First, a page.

My Word: Rejection and acceptance

Israel’s entry into the OECD carries a message of hope.

oecd demonstration 311 (photo credit: AP)
oecd demonstration 311
(photo credit: AP)
Happiness eluded me last week – at least in the virtual world. I was Googling the terms “wealth” and “happiness,” researching a different column, when I came across a tragedy which hadn’t impinged on my consciousness before.
The main claim to fame of the Himalayan kingdom of Bhutan is the creation of the gross national happiness index as a measure of psychological well-being much as the gross national product is an economic indicator. So it was in that particular part of the global village that I started my search. One thing led to another – as it so addictively does on Google – and before I knew it, I was witnessing the misery of the approximately 100,000 Bhutanese refugees of Nepalese origin, ousted from the kingdom for refusing to live in accordance with the Buddhist traditions which prevail there. From what I read of their condition, it seems clear that their continued existence in Bhutan – had it been permitted – would seriously have upset the happiness measure.
Their lives following expulsion are still awful.
For close to 20 years, most of these refugees, mainly Hindu, have been forced to live in refugee camps in Nepal. Last year, the UN World Food Program reportedly announced that it had to reduce food rations in the camps due to funding shortages.
Several countries – the US, Canada and Australia among them – have accepted a limited number of these stateless people, but many still languish hopeless and helpless in the increasingly impoverished refugee camps.
What bad luck to be born a non-Buddhist Bhutanese. At least the Palestinians have mastered the art of public relations; how many people have even heard of this Bhutanese minority? And when the “oppressor” happens to be Buddhist as opposed to Jewish, who’s going to take them seriously? Blaming poverty and a refugee problem on the Jews is so prevalent it’s practically the norm. But fingering smiling, pacifist Buddhists is as far from the bon ton as Bhutan is from Tel Aviv.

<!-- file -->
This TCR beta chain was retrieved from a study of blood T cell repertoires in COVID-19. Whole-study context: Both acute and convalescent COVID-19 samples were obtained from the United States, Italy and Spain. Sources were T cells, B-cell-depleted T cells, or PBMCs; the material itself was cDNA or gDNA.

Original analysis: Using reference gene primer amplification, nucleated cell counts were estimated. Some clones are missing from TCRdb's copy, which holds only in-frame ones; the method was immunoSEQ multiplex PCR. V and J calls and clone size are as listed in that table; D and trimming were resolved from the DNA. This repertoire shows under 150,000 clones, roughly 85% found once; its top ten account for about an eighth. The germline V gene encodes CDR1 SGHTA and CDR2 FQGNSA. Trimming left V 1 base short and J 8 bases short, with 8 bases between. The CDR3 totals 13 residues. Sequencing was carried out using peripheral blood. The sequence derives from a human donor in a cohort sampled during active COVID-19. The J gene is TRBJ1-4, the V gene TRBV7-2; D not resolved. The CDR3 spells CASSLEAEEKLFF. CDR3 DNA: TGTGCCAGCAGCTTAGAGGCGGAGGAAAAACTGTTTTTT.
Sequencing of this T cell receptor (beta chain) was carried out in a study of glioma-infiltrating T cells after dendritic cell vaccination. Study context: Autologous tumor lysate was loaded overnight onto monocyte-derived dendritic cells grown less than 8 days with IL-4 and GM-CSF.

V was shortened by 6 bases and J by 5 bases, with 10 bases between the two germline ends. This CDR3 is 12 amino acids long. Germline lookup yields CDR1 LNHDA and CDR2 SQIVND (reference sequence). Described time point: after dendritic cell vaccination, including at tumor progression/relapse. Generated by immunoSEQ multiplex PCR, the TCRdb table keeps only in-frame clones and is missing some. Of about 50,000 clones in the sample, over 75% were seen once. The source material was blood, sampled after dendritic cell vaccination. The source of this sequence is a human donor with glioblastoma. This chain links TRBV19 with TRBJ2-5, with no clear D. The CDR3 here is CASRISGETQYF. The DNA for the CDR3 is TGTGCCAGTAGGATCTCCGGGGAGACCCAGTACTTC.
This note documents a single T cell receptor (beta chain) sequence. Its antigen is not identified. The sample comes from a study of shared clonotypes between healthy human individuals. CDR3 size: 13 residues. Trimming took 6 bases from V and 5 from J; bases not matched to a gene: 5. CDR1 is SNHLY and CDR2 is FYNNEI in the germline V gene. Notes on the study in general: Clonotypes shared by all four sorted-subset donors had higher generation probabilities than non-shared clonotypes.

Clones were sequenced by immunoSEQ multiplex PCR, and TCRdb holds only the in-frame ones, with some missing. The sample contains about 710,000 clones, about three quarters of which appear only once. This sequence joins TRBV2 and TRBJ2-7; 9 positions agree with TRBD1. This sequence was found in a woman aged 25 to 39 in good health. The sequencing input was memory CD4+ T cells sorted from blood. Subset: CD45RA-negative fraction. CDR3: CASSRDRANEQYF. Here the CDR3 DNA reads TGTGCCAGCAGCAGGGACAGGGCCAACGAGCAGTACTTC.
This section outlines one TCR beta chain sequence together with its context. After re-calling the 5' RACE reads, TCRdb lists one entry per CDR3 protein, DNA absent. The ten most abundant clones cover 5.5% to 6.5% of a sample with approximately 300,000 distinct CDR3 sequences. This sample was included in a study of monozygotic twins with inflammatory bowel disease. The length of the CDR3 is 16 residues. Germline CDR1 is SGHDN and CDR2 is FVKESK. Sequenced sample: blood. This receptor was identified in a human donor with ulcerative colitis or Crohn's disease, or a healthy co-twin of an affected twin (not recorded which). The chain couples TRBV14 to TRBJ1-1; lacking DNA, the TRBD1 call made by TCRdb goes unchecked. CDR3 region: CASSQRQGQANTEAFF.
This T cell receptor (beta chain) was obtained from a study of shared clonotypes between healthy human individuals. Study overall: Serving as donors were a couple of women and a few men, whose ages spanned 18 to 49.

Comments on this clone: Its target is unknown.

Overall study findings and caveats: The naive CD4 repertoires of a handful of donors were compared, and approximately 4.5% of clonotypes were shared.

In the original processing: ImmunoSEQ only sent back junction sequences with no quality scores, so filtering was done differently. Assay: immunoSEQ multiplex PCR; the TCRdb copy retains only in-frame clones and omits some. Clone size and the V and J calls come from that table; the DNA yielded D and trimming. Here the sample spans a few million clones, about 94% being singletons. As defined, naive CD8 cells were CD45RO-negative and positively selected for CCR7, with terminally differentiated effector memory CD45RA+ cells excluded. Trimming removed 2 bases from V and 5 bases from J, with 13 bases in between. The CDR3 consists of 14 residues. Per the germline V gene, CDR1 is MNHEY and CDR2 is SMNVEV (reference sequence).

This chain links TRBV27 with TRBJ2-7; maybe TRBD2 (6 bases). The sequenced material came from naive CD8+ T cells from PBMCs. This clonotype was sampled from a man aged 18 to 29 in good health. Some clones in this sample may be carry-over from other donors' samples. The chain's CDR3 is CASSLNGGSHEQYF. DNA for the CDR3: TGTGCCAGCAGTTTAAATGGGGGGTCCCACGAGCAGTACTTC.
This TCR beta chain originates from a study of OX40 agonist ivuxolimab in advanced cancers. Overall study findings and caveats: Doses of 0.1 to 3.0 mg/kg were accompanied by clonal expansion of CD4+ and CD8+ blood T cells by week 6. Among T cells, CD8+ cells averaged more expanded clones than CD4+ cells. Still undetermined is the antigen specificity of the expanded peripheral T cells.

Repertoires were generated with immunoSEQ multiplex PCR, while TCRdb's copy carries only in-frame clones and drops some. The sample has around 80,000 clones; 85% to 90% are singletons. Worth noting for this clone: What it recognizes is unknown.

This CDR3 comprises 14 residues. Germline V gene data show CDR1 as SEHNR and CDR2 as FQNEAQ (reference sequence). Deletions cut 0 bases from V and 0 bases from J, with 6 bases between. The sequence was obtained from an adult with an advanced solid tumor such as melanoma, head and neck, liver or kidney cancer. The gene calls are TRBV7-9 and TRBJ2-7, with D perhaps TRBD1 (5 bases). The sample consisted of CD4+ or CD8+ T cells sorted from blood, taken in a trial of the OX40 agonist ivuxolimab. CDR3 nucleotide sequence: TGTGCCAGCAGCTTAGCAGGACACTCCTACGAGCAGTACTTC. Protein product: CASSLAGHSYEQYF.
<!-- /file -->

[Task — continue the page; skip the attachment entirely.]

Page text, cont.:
Many years ago I met the Dalai Lama during one of his visits to Israel and asked him about the phenomenon of Bu-Jews and young Israeli backpackers who set off on a post-army trek in the Indian subcontinent and return months or years later as Buddhists. He told me he thought people should stick with their original religion and just adopt those customs and beliefs that they want from others. So the story of the Bhutanese minority being persecuted for refusing to adopt Buddhist traditions is even more disturbing.
I thought I’d share their plight with you because it was hard to get it out of my mind once it had entered. And they obviously need help when it comes to public diplomacy.
Various groups such as Human Rights Watch and Amnesty International are on the case, but the Far East is not the Middle East. Bhutanese refugees aren’t particularly good front-page headline material for some perverse reason. There is even a version of “proximity talks” taking place between Bhutan and Nepal, but I haven’t seen any dire warnings from President Barack Obama and his staff on what might happen if the situation isn’t resolved.
NONETHELESS, MY natural cynicism took a severe but wonderful blow last week. It is so much better, as they say, to be a disappointed pessimist than a disappointed optimist. Israel is obviously not the pariah state that many of us feared.